Hygdant History, Family Crest & Coats of Arms
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The name Hygdant is tied to the ancient Anglo-Saxon culture of England. It comes from the son of Richard. In Old English, patronyms were formed by adding a variety of suffixes to personal names, which changed over time and from place to place. For example, after the Norman Conquest, sunu and sune, which meant son, were the most common patronymic suffixes. In the 12th and 13th centuries, the most common patronymic names included the word filius, which meant son. By the 14th century, the suffix son had replaced these earlier versions. Surnames that were formed with filius or son were more common in the north of England and it was here that the number of individuals without surnames was greatest at this time.
Early Origins of the Hygdant family
The surname Hygdant was first found in Worcestershire, and after sifting through archival materials, we found one of the first records of the distinguished name was found in Cheshire, where Ranulf Higdon (Higden) (1280-1364) was an English chronicler and Benedictine monk of the monastery of St. Werburgh.
His exact birth location is unknown, but believed to be somewhere in the west of England. He is best remembered as the author of Polychronicon, a long chronicle originally written in Latin which became very popular in the 15th century after it was translated into English in the late 14th century.
Early English rolls provide us a glimpse of the spelling variations used through Medieval times, and in this case, the name was both a forename and a surname. As a forename, Higdon de Slyngesby, et uxor ejus, ad valorem militis, was listed in the Yorkshire Poll Tax Rolls of 1379  and as a surname, John Hikedun was found in the Hundredorum Rolls for Worcestershire in 1273.  Richard, son of Hykedon was listed in Cheshire in 1313, John Hikedun was found in Assize Rolls for Worcester in 1221 and later Thomas Hykedon. Hekedon was also found in the Subsidy Rolls for Cheshire in 1327. 
Early History of the Hygdant family
This web page shows only a small excerpt of our Hygdant research. Another 135 words (10 lines of text) covering the years 1273, 1379, 1364, 1640, 1749, 1693, 1715, 1682, 1684, 1688, 1533, 1495, 1539 and 1505 are included under the topic Early Hygdant History in all our PDF Extended History products and printed products wherever possible.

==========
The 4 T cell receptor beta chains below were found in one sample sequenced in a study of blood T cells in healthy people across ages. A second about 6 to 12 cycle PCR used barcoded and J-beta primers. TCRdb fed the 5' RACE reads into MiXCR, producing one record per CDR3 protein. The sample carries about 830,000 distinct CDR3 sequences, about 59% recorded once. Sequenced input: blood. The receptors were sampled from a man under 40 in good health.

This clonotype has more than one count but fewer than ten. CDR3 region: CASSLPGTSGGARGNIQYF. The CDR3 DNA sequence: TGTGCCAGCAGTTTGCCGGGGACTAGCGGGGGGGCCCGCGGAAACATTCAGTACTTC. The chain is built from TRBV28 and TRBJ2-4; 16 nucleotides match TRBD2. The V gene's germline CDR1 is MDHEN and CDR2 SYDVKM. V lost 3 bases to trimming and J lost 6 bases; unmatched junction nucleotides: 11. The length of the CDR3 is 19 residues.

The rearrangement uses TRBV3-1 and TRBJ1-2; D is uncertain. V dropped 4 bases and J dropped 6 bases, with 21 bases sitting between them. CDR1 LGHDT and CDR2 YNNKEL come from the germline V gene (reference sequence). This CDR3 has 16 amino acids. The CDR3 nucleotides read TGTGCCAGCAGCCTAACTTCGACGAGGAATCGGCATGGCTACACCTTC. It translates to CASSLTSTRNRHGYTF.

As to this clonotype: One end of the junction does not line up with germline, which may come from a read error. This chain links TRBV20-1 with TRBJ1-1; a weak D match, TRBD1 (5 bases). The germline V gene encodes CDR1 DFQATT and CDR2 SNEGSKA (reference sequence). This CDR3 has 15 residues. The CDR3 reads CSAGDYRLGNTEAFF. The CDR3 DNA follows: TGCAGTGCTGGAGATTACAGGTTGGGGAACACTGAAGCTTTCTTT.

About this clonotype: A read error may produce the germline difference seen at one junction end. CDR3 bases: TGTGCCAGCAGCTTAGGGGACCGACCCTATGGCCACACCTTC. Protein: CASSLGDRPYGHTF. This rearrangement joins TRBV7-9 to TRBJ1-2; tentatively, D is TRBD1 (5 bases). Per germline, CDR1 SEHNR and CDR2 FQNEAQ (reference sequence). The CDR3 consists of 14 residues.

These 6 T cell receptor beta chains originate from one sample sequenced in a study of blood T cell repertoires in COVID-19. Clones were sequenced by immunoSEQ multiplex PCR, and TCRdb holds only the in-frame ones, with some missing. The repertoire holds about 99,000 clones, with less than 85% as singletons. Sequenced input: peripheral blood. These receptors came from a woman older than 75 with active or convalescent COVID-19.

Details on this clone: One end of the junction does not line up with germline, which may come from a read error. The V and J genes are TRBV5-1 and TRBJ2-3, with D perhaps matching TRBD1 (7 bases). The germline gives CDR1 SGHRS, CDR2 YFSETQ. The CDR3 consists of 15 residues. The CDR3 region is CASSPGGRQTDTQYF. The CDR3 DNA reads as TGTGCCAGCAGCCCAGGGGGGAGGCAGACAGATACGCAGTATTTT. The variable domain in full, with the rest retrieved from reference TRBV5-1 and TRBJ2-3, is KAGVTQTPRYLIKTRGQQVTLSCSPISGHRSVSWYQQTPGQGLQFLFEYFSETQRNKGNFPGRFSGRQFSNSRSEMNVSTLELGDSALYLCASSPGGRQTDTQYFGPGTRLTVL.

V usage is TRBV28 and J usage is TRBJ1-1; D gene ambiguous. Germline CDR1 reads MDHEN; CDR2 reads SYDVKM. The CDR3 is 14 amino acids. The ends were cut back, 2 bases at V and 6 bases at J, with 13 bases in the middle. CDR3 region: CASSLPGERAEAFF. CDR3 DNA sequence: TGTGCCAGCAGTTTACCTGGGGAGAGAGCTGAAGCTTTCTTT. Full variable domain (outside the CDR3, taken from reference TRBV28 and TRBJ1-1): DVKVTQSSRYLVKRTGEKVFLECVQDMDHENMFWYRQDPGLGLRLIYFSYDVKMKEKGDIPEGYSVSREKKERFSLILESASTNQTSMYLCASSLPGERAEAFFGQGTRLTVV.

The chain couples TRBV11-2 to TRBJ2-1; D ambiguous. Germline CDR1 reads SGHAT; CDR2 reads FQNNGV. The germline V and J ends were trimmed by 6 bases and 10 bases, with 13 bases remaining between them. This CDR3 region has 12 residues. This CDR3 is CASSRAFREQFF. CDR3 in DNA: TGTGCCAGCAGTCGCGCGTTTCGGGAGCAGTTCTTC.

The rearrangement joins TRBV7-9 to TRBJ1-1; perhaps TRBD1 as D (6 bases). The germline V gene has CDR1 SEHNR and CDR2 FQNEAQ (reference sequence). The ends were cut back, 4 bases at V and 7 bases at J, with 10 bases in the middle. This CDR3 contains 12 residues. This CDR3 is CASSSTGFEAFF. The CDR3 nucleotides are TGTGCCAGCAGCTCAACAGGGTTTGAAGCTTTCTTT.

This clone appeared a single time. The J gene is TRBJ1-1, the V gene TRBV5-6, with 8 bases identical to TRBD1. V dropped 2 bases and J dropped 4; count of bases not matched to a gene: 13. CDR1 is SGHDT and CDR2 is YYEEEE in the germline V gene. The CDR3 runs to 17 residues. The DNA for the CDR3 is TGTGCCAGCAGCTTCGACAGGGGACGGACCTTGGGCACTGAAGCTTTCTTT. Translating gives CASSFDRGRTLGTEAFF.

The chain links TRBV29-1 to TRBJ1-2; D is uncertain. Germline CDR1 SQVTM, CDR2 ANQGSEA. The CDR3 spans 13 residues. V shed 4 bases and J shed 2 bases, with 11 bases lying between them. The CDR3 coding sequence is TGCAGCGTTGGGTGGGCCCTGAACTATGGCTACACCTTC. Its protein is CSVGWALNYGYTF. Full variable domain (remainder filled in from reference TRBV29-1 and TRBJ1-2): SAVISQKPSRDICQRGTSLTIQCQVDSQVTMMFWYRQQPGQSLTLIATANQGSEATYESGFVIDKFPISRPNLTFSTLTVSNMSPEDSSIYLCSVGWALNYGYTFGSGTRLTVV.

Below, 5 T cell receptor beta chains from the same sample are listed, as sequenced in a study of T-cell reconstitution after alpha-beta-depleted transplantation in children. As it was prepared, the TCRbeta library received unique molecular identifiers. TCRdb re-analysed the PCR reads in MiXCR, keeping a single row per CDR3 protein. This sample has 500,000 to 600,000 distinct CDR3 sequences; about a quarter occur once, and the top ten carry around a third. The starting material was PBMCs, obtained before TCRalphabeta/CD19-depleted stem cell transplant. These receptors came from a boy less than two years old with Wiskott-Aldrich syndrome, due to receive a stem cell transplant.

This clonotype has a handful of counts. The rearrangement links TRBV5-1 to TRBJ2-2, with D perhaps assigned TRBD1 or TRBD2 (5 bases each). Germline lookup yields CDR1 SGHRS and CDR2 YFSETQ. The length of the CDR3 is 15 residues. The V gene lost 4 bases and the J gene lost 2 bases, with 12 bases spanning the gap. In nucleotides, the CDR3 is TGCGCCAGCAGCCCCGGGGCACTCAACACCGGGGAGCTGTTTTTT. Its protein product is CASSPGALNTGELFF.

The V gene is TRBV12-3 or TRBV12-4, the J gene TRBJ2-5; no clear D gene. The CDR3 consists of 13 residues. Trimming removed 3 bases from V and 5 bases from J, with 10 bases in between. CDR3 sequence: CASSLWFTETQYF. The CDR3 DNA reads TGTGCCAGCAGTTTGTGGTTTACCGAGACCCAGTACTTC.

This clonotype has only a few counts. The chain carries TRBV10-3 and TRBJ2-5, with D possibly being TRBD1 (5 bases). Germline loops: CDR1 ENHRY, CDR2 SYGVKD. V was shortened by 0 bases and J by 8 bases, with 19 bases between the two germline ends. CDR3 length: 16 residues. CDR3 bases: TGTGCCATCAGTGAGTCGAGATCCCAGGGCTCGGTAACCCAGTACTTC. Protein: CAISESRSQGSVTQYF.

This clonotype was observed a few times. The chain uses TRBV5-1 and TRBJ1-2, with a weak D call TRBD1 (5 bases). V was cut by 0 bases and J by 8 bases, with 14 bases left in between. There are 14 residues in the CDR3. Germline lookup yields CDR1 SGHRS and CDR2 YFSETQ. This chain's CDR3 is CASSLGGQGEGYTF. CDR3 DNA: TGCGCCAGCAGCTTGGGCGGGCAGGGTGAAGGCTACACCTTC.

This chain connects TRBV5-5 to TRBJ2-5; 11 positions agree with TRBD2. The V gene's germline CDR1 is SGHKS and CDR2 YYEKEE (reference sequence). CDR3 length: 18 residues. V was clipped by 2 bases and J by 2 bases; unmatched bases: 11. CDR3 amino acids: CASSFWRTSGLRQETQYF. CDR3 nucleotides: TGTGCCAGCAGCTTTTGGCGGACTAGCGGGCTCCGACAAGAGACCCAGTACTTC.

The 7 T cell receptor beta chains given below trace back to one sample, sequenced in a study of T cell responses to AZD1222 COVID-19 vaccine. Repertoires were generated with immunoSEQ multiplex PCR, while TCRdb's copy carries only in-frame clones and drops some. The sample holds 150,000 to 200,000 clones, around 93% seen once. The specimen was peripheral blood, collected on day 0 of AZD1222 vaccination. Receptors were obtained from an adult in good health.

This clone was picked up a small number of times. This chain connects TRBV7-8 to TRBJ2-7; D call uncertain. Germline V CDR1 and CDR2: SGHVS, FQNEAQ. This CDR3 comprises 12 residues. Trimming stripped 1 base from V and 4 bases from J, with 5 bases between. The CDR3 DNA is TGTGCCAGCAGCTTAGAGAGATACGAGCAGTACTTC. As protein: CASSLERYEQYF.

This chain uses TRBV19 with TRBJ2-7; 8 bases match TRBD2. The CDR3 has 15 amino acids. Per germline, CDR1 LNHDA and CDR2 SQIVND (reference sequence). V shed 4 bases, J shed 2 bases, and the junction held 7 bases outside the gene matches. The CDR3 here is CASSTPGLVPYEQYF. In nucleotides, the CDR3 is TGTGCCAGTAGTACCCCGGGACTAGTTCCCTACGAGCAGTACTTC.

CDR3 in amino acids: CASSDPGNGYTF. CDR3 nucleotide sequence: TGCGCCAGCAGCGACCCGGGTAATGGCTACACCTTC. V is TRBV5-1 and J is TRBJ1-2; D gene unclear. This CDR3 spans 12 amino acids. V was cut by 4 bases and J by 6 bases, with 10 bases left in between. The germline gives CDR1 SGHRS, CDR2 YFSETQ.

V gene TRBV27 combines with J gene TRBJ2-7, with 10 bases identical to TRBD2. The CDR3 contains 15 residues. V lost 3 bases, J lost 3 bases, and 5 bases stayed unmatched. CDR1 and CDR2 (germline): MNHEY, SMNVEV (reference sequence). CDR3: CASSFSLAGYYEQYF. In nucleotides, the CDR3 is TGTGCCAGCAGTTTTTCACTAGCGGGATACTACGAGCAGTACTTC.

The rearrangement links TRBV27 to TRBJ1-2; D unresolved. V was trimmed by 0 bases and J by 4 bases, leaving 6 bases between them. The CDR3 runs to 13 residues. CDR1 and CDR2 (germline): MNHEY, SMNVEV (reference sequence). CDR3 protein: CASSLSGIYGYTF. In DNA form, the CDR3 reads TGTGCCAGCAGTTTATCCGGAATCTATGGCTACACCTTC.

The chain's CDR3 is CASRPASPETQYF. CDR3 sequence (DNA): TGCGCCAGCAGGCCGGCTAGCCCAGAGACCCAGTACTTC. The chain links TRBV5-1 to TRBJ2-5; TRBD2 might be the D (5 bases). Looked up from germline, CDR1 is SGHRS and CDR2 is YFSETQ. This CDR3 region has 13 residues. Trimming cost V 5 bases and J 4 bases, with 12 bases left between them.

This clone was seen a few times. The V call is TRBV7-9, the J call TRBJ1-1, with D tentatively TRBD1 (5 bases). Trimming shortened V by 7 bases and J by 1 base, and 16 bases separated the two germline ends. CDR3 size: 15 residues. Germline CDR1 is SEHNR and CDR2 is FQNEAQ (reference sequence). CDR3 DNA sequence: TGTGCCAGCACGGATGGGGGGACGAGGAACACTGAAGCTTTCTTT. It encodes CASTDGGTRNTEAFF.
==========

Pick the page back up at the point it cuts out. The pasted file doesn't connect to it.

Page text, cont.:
Hygdant Spelling Variations
Only recently has spelling become standardized in the English language. As the English language evolved in the Middle Ages, the spelling of names changed also. The name Hygdant has undergone many spelling variations, including Higdon, Higden, Hygdon, Hygden and others.
Early Notables of the Hygdant family (pre 1700)
Distinguished members of the family include Henry Higden ( fl. 1693), English poet and dramatist, a Yorkshireman, "a member of the Middle Temple. He is represented as a man of wit and the companion of all the choice spirits of the town. " 
William Higden (d. 1715) was an English divine, matriculated sizar of King's College, Cambridge, on 5 April 1682 (University Matriculation Register), and graduated B.A. in 1684, M.A. in 1688. " After the revolution he refused to take the oaths, but eventually conformed, and published in defence of his conduct 'A View of the...
Another 94 words (7 lines of text) are included under the topic Early Hygdant Notables in all our PDF Extended History products and printed products wherever possible.
Migration of the Hygdant family
To escape the unstable social climate in England of this time, many families boarded ships for the New World with the hope of finding land, opportunity, and greater religious and political freedom. Although the voyages were expensive, crowded, and difficult, those families that arrived often found greater opportunities and freedoms than they could have experienced at home. Many of those families went on to make significant contributions to the rapidly developing colonies in which they settled. Early North American records indicate many people bearing the name Hygdant were among those contributors: Peter Higdon, who sailed to Massachusetts in 1635; Thomas Higden to Maryland in 1721; Benjamin Higdens settled at Trinity Bay Newfoundland in 1765; and George Higdon at Trinity Bay in 1831..
Related Stories +
- ^ Bardsley, C.W, A Dictionary of English and Welsh Surnames: With Special American Instances. Wiltshire: Heraldry Today, 1901. Print. (ISBN 0-900455-44-6)
- ^ Reaney, P.H and R.M. Wilson, A Dictionary of English Surnames. London: Routledge, 1991. Print. (ISBN 0-415-05737-X)
- ^ Smith, George (ed), Dictionary of National Biography. London: Smith, Elder & Co., 1885-1900. Print